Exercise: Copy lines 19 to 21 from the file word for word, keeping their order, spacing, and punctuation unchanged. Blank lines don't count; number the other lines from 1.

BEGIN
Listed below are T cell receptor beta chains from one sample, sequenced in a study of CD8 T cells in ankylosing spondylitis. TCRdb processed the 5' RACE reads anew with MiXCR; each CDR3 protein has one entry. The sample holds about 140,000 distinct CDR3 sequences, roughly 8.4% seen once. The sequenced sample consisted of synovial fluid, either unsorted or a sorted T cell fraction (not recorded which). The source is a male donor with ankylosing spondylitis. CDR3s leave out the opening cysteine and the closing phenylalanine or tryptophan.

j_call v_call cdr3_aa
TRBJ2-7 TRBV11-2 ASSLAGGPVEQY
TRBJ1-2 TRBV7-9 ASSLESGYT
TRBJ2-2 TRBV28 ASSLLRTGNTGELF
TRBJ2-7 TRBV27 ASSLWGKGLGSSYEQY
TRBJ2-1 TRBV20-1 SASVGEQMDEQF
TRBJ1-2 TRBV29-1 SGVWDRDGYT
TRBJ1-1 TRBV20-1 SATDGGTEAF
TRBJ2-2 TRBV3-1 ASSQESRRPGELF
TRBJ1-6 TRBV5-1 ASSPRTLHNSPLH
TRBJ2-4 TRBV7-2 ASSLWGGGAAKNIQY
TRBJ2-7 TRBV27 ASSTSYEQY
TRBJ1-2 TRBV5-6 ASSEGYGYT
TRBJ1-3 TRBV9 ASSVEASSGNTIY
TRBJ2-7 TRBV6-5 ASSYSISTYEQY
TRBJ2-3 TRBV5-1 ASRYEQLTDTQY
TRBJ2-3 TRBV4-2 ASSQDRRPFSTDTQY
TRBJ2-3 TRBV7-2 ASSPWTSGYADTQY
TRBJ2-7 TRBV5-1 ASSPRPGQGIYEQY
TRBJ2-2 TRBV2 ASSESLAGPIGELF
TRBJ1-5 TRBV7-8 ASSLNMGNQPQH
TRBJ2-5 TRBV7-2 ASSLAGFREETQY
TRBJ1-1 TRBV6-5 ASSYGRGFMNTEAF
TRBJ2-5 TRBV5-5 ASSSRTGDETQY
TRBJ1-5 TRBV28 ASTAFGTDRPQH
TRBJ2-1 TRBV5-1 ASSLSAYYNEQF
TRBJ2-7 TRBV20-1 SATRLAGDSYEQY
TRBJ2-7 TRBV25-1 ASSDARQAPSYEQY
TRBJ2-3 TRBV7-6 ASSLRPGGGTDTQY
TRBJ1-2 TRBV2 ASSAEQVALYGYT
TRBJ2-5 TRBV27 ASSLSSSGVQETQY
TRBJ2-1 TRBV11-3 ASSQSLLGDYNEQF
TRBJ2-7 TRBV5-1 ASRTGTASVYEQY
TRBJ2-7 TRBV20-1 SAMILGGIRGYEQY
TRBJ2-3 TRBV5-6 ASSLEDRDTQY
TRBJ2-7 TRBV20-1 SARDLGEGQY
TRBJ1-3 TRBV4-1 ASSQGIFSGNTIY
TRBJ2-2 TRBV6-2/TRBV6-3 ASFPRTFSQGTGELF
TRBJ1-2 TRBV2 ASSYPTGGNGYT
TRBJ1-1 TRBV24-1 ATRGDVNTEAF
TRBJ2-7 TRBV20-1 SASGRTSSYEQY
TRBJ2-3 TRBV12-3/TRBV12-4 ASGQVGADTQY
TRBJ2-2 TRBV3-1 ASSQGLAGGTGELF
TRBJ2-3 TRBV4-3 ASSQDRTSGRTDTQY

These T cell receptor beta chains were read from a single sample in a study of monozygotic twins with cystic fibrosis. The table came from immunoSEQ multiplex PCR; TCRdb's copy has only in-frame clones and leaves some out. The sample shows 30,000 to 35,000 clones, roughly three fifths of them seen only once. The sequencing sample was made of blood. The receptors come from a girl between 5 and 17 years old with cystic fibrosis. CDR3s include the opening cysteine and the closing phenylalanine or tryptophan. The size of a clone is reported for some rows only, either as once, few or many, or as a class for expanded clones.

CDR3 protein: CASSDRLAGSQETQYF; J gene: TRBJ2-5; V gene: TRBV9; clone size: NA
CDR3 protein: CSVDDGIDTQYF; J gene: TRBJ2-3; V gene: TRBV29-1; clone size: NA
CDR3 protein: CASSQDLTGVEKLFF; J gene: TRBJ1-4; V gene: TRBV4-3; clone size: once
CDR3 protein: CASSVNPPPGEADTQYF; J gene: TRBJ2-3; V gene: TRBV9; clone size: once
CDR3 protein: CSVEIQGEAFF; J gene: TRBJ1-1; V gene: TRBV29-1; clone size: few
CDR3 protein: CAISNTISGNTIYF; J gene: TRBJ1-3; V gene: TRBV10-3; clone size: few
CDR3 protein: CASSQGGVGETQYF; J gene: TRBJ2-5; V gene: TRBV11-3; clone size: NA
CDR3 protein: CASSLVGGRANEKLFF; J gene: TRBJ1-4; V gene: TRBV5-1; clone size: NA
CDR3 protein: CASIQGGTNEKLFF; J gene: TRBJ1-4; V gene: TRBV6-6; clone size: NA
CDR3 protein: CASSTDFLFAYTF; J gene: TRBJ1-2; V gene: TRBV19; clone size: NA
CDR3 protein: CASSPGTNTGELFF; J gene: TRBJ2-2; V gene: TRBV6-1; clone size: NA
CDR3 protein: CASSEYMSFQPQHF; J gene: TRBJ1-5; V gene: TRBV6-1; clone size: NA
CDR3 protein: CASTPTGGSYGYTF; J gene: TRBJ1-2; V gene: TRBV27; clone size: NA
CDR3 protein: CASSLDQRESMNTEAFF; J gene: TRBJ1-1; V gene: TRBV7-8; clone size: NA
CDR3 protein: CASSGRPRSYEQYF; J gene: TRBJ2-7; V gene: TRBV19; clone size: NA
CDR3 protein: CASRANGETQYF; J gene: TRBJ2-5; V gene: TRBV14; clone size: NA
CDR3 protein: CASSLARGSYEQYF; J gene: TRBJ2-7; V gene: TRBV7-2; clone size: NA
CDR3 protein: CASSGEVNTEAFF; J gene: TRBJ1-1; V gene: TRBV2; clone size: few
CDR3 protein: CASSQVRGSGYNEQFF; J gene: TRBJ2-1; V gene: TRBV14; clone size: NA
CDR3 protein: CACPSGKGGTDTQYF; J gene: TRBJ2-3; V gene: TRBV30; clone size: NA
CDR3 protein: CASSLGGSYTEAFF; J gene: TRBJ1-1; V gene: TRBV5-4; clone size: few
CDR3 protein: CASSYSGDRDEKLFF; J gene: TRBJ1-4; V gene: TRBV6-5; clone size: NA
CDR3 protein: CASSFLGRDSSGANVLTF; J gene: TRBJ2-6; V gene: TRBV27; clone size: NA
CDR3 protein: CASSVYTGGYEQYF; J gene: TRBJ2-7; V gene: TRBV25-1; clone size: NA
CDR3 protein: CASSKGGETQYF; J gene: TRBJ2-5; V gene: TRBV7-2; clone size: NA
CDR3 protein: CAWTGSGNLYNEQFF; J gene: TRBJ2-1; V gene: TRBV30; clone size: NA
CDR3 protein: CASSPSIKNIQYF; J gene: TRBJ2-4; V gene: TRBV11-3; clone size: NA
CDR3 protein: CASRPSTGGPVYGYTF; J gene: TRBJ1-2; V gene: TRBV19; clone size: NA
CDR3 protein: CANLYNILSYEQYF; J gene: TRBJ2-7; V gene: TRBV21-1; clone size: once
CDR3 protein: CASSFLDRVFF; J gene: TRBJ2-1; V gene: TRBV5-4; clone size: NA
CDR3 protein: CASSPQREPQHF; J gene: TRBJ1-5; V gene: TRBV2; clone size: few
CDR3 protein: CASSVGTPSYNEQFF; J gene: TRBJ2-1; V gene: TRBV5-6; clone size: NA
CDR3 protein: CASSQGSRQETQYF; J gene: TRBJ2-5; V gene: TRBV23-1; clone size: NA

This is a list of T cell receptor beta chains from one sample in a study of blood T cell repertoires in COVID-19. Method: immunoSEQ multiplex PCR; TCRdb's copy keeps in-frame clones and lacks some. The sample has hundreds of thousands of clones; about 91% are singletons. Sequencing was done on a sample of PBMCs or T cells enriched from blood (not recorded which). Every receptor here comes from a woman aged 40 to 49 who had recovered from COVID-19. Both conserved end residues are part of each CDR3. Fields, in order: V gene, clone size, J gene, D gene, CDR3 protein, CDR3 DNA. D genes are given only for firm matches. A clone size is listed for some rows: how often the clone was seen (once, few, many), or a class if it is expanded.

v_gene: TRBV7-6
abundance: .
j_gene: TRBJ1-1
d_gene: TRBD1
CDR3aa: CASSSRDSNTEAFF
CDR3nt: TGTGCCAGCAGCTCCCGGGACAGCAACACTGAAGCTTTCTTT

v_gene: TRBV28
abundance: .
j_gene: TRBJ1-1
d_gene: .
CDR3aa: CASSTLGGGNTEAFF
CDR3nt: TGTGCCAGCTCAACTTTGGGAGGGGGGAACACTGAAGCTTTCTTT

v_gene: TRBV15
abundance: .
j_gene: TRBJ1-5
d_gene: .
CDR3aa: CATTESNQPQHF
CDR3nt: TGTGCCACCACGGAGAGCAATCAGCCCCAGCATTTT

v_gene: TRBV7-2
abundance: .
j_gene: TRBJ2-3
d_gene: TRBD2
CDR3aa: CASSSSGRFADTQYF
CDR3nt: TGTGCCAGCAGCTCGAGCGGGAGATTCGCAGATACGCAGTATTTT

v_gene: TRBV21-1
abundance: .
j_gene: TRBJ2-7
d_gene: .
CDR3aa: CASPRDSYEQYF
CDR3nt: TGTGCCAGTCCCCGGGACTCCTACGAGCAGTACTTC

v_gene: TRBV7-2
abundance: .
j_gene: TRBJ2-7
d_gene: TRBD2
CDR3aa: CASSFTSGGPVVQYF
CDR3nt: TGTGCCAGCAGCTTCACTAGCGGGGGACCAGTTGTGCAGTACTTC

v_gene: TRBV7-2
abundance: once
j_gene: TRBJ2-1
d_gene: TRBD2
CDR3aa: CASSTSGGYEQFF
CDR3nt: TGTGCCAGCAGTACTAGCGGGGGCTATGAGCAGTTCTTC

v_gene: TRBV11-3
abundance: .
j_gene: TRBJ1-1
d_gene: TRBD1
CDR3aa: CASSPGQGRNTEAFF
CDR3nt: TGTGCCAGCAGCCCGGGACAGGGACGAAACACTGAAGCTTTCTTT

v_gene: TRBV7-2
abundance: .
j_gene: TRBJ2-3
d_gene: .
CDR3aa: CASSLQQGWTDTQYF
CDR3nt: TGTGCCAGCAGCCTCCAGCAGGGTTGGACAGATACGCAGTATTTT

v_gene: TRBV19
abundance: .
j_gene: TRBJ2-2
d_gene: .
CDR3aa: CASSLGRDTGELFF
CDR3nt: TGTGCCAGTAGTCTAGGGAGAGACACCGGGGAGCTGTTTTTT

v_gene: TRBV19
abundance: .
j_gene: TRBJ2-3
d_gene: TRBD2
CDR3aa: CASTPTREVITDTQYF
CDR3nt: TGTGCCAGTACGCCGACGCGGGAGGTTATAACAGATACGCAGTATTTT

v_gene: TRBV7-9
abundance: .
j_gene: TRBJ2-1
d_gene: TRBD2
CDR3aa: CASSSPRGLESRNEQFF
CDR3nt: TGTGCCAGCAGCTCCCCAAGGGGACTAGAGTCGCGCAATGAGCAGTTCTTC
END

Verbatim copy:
TRBJ2-3 TRBV7-2 ASSPWTSGYADTQY
TRBJ2-7 TRBV5-1 ASSPRPGQGIYEQY
TRBJ2-2 TRBV2 ASSESLAGPIGELF